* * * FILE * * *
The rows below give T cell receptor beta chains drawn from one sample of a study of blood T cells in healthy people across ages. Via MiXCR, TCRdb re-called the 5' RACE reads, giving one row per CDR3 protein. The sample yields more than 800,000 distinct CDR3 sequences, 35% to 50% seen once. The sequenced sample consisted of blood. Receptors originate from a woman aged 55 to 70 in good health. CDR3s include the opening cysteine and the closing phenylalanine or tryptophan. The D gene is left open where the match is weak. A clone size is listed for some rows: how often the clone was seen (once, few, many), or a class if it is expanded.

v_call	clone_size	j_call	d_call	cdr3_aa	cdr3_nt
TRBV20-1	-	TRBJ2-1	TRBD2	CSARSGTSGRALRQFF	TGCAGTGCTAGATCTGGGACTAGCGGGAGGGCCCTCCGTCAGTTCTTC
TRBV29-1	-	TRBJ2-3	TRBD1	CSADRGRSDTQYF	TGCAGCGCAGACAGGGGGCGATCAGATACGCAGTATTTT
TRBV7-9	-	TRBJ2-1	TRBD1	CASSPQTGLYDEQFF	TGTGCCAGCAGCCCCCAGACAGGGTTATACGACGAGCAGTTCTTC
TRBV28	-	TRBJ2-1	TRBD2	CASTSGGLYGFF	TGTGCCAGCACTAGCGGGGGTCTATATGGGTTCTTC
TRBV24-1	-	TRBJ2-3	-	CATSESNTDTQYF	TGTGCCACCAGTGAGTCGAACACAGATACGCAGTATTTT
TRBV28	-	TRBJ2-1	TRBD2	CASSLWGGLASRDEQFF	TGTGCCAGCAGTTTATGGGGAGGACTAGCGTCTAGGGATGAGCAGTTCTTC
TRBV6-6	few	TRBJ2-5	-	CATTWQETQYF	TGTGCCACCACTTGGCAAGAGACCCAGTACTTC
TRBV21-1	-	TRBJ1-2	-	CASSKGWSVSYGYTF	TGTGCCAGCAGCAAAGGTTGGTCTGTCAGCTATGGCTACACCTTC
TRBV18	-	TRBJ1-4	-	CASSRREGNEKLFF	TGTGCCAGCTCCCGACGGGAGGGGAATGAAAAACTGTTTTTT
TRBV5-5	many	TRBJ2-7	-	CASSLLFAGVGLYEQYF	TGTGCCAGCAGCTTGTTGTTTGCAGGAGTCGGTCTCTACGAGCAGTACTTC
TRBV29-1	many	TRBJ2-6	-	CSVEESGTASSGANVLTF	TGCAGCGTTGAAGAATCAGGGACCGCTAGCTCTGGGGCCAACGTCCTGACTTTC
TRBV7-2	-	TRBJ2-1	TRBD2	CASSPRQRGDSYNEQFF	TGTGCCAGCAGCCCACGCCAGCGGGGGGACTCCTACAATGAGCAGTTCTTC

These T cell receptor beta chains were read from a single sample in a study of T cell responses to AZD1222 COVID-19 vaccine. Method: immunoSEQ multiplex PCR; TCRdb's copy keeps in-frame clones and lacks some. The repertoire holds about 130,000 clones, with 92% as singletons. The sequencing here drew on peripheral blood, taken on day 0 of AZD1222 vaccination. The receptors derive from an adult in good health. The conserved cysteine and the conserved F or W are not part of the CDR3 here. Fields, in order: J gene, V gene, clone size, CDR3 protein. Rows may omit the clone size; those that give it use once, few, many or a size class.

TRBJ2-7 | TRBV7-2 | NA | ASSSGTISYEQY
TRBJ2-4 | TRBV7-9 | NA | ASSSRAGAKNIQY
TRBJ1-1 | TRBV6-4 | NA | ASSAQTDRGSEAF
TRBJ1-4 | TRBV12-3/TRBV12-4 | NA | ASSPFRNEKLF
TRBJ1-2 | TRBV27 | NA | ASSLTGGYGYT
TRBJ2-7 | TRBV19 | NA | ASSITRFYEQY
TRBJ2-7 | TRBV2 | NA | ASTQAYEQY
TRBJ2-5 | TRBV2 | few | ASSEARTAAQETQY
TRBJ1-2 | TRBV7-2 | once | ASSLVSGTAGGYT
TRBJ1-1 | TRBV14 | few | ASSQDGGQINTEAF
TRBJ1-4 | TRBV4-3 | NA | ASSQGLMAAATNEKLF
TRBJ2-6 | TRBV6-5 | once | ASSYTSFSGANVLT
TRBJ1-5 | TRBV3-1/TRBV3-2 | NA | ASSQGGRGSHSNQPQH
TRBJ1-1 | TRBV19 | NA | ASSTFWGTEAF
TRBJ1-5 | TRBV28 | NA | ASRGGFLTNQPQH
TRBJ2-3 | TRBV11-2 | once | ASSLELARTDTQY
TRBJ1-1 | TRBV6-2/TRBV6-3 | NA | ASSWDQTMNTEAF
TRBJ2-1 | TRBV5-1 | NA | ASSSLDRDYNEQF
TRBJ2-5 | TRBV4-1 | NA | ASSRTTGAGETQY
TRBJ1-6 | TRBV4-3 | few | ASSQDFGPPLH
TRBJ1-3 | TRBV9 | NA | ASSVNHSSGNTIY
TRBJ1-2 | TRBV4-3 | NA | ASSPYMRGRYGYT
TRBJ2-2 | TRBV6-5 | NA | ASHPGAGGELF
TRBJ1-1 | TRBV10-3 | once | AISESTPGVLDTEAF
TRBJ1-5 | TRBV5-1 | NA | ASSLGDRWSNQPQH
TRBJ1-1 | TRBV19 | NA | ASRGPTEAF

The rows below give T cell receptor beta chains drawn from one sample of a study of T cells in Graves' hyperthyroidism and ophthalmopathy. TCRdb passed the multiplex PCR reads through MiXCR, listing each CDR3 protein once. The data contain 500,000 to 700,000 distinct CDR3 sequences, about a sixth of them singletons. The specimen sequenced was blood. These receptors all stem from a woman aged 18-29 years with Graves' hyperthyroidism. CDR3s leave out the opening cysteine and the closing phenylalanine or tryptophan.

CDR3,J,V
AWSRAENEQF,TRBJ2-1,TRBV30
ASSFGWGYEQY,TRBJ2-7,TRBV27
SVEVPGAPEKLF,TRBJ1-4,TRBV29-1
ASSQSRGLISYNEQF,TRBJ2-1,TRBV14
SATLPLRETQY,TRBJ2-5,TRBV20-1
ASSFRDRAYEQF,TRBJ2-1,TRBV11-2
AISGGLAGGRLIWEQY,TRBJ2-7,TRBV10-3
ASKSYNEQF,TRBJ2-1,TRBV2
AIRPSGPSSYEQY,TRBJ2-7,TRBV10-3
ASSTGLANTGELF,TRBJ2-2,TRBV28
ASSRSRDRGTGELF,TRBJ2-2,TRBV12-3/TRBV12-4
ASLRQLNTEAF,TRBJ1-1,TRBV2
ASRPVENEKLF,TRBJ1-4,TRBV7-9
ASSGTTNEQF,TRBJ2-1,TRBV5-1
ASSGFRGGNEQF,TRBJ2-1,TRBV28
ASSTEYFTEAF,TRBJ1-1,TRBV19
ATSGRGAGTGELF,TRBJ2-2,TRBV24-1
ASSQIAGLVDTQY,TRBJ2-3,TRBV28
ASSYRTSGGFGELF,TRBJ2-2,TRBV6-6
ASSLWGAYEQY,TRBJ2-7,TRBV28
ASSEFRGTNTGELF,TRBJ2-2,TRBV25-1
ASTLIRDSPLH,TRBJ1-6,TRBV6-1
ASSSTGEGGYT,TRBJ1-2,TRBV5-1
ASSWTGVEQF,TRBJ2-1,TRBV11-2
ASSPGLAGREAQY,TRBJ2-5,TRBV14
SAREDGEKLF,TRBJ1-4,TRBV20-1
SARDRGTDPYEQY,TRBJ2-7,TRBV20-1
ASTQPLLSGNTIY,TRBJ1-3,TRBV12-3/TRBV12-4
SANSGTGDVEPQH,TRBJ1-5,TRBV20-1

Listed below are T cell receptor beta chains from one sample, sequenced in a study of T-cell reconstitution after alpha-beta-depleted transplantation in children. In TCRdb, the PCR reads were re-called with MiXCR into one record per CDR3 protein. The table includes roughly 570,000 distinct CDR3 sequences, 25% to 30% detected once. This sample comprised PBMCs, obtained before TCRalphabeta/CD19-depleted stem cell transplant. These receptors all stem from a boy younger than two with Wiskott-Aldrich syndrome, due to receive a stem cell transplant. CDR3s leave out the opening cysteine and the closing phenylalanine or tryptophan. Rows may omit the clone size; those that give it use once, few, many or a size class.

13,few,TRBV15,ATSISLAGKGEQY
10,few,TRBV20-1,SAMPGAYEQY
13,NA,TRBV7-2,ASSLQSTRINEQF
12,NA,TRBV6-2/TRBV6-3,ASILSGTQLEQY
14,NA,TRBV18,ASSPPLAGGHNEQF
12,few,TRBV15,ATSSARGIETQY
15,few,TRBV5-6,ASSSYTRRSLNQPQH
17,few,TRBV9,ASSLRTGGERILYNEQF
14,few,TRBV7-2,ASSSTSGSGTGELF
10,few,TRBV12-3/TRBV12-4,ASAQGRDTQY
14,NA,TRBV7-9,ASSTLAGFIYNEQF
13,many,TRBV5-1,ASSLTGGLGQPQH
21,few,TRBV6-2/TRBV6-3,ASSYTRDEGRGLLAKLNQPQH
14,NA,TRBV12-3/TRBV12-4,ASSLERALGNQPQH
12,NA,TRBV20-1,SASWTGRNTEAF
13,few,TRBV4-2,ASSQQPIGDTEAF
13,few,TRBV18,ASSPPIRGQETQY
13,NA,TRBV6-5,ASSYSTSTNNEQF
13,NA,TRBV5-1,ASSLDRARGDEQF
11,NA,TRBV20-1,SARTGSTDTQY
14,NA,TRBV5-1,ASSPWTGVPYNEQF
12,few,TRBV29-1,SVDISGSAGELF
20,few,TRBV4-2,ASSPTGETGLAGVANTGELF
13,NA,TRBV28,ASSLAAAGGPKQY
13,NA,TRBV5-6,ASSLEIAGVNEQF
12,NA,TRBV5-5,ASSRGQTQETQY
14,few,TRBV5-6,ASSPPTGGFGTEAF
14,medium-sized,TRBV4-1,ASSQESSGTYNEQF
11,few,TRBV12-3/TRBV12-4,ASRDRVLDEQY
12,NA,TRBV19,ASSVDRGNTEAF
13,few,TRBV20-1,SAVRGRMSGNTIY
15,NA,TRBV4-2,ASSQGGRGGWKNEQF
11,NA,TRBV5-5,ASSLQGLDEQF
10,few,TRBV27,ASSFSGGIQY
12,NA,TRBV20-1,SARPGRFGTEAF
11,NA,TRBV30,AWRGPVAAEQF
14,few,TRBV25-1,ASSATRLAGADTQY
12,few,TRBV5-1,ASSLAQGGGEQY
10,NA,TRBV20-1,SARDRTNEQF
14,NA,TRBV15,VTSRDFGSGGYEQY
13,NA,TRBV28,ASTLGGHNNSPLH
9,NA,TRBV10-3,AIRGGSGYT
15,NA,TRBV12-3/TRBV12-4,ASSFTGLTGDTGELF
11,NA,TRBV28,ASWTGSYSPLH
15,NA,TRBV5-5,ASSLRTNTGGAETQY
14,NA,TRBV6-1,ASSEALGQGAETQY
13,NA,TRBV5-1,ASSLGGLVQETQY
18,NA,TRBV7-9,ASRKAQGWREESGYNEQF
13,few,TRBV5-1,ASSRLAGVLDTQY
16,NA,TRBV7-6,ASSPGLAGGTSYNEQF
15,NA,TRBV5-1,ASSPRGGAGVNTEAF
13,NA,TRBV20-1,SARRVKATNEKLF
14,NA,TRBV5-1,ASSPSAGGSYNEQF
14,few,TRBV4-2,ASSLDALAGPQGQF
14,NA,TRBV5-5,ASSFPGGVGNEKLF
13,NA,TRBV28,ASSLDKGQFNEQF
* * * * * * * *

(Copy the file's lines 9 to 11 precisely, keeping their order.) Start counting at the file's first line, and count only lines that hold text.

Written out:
TRBV6-6	few	TRBJ2-5	-	CATTWQETQYF	TGTGCCACCACTTGGCAAGAGACCCAGTACTTC
TRBV21-1	-	TRBJ1-2	-	CASSKGWSVSYGYTF	TGTGCCAGCAGCAAAGGTTGGTCTGTCAGCTATGGCTACACCTTC
TRBV18	-	TRBJ1-4	-	CASSRREGNEKLFF	TGTGCCAGCTCCCGACGGGAGGGGAATGAAAAACTGTTTTTT